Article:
As I sifted through a box of boring hip hop promo singles, that’s when I saw it: the Deep Six comp. How could it still be there, a good 10 hours into the sale? How did no one else see it and snatch it up? I admit, I only know about it from watching the documentary “Hype” which I own and love (I was in Seattle visiting a friend the day “Hype” was released and she took me to see it – I wanna say the name of the theater was The Landmark). Unfortunately, the record cover has the letters “KHSU” written in marker in the upper-right-hand corner, which obviously lowers its value, but the vinyl itself looks unplayed.

    I also found the “Hell Comes To Your House” comp featuring Christian Death, 45 Grave, and Red Kross; and a compilation I’d never heard of called “Monkey Business” a Green Monkey records comp released in ’86. It features tracks by The Walkabouts and Fastbacks. Heard of it? Any info?

    Anyway, I will now piss you off with my grand total. My morning haul of about 45 records set be back a mere $22. My afternoon return trip yielded about 15 more records, including the “Deep Six” and Green Monkey compilations, cost a whopping $3. So, doing the math, I got about 60 recs for $25 bucks.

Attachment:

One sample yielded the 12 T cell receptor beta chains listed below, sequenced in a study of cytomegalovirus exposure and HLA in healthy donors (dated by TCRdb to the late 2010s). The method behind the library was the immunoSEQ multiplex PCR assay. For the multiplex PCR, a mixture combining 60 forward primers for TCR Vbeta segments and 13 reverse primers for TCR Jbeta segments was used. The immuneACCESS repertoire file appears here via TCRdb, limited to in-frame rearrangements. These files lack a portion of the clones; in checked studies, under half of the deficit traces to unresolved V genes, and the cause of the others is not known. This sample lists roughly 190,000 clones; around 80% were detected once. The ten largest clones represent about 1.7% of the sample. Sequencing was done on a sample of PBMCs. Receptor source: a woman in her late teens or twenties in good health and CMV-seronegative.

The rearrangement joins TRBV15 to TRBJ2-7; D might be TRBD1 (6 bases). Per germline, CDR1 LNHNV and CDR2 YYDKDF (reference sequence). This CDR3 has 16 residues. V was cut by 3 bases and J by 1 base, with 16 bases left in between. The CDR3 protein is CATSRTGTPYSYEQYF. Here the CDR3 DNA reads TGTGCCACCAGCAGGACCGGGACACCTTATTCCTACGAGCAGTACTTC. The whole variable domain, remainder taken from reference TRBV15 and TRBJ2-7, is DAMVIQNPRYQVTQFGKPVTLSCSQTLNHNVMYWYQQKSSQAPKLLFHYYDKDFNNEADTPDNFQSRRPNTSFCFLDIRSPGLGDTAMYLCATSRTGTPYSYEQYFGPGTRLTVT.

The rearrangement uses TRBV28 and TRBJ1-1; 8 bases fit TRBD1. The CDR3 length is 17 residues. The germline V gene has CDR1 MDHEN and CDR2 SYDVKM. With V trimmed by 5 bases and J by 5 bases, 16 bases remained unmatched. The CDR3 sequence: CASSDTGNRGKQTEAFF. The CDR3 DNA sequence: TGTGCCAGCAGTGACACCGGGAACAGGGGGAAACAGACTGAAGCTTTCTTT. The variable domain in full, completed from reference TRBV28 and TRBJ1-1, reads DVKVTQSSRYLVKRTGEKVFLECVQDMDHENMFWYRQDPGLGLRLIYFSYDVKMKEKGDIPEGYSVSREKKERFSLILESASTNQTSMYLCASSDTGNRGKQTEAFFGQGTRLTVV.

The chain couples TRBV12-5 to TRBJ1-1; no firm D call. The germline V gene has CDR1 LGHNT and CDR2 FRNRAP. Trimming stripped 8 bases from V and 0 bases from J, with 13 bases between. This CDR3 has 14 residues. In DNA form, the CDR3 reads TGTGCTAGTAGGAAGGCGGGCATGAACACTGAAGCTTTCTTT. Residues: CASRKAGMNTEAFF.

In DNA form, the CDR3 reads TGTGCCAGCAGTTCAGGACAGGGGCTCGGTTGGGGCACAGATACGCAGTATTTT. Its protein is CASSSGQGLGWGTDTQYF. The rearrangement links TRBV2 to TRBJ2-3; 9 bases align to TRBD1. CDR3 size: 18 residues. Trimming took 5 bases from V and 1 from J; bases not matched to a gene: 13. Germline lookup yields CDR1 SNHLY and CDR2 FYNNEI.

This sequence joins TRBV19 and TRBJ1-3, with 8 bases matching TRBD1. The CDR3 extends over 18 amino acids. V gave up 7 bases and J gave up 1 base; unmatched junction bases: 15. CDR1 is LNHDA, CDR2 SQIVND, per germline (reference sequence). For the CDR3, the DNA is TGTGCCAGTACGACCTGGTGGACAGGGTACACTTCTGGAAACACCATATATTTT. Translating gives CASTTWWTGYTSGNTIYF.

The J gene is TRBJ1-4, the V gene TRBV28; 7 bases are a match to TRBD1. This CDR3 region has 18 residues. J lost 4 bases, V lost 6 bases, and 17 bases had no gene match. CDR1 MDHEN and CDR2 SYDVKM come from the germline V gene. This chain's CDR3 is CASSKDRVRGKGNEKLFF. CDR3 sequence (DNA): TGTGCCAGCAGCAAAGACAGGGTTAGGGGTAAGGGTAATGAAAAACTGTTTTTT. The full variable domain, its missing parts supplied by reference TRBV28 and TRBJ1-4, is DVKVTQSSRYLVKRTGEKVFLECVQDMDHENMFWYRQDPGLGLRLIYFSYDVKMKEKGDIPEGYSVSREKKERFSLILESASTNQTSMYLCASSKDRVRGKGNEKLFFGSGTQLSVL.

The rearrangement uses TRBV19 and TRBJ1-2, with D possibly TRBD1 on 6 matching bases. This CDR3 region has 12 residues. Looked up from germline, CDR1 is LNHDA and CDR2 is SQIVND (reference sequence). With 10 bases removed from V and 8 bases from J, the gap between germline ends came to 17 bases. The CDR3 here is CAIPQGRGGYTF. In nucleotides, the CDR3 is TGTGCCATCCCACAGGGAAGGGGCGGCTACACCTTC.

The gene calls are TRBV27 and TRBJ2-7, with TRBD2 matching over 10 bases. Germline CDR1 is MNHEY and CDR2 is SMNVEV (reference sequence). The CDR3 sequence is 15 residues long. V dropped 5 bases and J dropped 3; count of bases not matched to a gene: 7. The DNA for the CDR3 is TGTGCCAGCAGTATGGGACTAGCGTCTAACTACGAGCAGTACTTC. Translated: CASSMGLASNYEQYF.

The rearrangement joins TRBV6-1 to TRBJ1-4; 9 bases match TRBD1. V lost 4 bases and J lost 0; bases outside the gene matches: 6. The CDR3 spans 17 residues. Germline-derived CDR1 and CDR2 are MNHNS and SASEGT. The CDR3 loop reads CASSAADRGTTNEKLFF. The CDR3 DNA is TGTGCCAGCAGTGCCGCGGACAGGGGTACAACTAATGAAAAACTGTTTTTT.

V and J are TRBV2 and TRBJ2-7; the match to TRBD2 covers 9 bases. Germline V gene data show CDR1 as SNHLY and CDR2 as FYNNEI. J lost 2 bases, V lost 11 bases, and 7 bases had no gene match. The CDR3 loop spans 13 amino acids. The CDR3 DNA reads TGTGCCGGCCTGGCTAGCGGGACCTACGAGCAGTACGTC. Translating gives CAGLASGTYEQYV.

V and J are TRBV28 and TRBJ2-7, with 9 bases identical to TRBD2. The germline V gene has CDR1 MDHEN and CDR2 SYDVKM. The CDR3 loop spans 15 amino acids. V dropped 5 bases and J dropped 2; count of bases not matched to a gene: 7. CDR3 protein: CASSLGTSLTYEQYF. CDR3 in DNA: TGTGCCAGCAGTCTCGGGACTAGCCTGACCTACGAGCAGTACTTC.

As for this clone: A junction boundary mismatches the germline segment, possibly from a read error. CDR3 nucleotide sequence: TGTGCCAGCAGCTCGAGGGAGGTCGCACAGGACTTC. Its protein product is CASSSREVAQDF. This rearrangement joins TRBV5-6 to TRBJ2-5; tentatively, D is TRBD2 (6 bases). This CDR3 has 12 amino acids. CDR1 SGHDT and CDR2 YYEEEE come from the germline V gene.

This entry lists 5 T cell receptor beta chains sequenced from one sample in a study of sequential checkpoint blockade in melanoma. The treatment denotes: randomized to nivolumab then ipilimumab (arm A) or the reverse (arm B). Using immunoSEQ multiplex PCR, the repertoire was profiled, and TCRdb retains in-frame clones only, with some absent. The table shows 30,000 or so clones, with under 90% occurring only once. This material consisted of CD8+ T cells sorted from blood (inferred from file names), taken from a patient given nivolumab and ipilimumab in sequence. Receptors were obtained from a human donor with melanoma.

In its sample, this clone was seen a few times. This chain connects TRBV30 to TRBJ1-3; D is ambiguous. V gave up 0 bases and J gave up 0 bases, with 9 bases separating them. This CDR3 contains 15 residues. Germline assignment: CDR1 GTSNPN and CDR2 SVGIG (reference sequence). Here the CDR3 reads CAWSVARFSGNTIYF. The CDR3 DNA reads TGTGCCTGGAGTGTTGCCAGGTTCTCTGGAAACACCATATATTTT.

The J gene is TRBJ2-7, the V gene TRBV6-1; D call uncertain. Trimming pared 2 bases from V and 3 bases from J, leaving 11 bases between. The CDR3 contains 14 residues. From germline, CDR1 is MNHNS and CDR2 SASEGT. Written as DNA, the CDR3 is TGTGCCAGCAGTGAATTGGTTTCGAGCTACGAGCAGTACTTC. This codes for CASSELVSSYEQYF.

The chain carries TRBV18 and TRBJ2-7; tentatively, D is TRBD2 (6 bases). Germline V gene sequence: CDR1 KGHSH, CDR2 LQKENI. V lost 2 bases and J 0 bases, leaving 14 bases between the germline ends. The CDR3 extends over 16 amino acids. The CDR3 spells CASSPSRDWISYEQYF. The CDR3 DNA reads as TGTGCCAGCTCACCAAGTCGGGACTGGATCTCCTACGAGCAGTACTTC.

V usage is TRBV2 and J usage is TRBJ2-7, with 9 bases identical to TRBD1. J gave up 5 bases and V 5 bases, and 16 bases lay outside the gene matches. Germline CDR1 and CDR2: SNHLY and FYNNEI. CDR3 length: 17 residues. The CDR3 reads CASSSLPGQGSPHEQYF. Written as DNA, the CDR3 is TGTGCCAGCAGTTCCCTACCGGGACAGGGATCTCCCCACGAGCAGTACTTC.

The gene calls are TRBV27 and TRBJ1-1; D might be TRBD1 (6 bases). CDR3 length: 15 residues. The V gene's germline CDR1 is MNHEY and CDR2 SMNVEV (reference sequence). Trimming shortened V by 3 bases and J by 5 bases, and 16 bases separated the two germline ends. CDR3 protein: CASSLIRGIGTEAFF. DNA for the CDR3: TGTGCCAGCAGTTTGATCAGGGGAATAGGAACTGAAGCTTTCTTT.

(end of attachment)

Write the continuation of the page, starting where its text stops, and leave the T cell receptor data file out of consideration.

I immediately checked Discogs when I got home that night, and there’s one “Deep Six” listed with an asking price of $150. The Mother Love Bone single is going for $45. Score! I have no intention of selling “Deep Six”, but it’s nice to know I made a very wise investment, both financially and musically.

    Well, hell, thanks for reading! Long live vinyl!

    • Sounds like an awesome score! The bargains are still out there in the dollar bins (or $3 bins in this case), you just have to be willing to spend the time looking. Unfortunately for me, living in Seattle means a zero percent chance of anything Seattle/grunge sneaking by unless I luck out in garage sale.

      If you search the blog, I believe you’ll actually find a link to a post on “Monkey Business”, so check it out. Some of that stuff from Green Monkey is still available online from the guy who ran (still runs?) the label.